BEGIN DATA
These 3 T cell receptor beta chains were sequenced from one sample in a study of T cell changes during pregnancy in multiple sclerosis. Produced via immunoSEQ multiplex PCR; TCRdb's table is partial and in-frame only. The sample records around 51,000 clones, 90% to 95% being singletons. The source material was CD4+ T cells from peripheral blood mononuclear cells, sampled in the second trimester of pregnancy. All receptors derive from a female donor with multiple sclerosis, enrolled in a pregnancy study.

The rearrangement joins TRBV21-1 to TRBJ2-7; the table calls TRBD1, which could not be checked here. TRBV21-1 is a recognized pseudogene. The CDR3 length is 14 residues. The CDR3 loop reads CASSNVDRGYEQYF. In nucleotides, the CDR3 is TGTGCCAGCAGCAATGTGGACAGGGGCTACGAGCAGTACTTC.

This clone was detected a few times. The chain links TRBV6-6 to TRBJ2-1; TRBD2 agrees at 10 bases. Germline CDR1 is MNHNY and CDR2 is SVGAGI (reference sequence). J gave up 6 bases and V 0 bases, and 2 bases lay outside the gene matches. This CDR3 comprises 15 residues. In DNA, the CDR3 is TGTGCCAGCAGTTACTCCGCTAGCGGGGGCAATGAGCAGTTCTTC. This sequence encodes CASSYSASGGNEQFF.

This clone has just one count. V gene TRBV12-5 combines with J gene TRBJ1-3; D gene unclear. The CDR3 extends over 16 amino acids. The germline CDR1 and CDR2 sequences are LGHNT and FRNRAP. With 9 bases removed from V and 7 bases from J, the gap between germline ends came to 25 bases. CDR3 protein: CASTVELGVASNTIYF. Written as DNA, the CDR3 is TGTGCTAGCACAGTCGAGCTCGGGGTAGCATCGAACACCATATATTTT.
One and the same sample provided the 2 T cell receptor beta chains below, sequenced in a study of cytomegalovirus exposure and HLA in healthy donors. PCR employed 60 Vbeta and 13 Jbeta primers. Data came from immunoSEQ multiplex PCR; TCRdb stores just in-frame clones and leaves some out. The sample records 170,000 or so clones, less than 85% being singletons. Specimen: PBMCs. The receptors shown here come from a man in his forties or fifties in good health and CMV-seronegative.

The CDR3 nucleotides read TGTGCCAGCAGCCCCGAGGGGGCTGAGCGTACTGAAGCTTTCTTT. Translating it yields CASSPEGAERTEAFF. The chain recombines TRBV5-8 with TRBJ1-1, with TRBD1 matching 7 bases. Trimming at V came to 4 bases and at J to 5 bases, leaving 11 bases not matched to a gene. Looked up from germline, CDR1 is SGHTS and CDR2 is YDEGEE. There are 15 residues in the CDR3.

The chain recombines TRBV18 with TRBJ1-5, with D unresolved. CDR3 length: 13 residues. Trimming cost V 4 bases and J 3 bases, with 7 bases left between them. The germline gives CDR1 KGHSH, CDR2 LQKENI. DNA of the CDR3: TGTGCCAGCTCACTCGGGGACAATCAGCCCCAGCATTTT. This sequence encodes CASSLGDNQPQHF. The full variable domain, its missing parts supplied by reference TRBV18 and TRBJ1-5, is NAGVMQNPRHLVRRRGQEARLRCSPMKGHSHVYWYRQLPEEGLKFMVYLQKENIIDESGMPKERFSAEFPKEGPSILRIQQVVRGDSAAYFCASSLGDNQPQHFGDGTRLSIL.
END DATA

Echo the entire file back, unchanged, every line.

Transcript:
These 3 T cell receptor beta chains were sequenced from one sample in a study of T cell changes during pregnancy in multiple sclerosis. Produced via immunoSEQ multiplex PCR; TCRdb's table is partial and in-frame only. The sample records around 51,000 clones, 90% to 95% being singletons. The source material was CD4+ T cells from peripheral blood mononuclear cells, sampled in the second trimester of pregnancy. All receptors derive from a female donor with multiple sclerosis, enrolled in a pregnancy study.

The rearrangement joins TRBV21-1 to TRBJ2-7; the table calls TRBD1, which could not be checked here. TRBV21-1 is a recognized pseudogene. The CDR3 length is 14 residues. The CDR3 loop reads CASSNVDRGYEQYF. In nucleotides, the CDR3 is TGTGCCAGCAGCAATGTGGACAGGGGCTACGAGCAGTACTTC.

This clone was detected a few times. The chain links TRBV6-6 to TRBJ2-1; TRBD2 agrees at 10 bases. Germline CDR1 is MNHNY and CDR2 is SVGAGI (reference sequence). J gave up 6 bases and V 0 bases, and 2 bases lay outside the gene matches. This CDR3 comprises 15 residues. In DNA, the CDR3 is TGTGCCAGCAGTTACTCCGCTAGCGGGGGCAATGAGCAGTTCTTC. This sequence encodes CASSYSASGGNEQFF.

This clone has just one count. V gene TRBV12-5 combines with J gene TRBJ1-3; D gene unclear. The CDR3 extends over 16 amino acids. The germline CDR1 and CDR2 sequences are LGHNT and FRNRAP. With 9 bases removed from V and 7 bases from J, the gap between germline ends came to 25 bases. CDR3 protein: CASTVELGVASNTIYF. Written as DNA, the CDR3 is TGTGCTAGCACAGTCGAGCTCGGGGTAGCATCGAACACCATATATTTT.
One and the same sample provided the 2 T cell receptor beta chains below, sequenced in a study of cytomegalovirus exposure and HLA in healthy donors. PCR employed 60 Vbeta and 13 Jbeta primers. Data came from immunoSEQ multiplex PCR; TCRdb stores just in-frame clones and leaves some out. The sample records 170,000 or so clones, less than 85% being singletons. Specimen: PBMCs. The receptors shown here come from a man in his forties or fifties in good health and CMV-seronegative.

The CDR3 nucleotides read TGTGCCAGCAGCCCCGAGGGGGCTGAGCGTACTGAAGCTTTCTTT. Translating it yields CASSPEGAERTEAFF. The chain recombines TRBV5-8 with TRBJ1-1, with TRBD1 matching 7 bases. Trimming at V came to 4 bases and at J to 5 bases, leaving 11 bases not matched to a gene. Looked up from germline, CDR1 is SGHTS and CDR2 is YDEGEE. There are 15 residues in the CDR3.

The chain recombines TRBV18 with TRBJ1-5, with D unresolved. CDR3 length: 13 residues. Trimming cost V 4 bases and J 3 bases, with 7 bases left between them. The germline gives CDR1 KGHSH, CDR2 LQKENI. DNA of the CDR3: TGTGCCAGCTCACTCGGGGACAATCAGCCCCAGCATTTT. This sequence encodes CASSLGDNQPQHF. The full variable domain, its missing parts supplied by reference TRBV18 and TRBJ1-5, is NAGVMQNPRHLVRRRGQEARLRCSPMKGHSHVYWYRQLPEEGLKFMVYLQKENIIDESGMPKERFSAEFPKEGPSILRIQQVVRGDSAAYFCASSLGDNQPQHFGDGTRLSIL.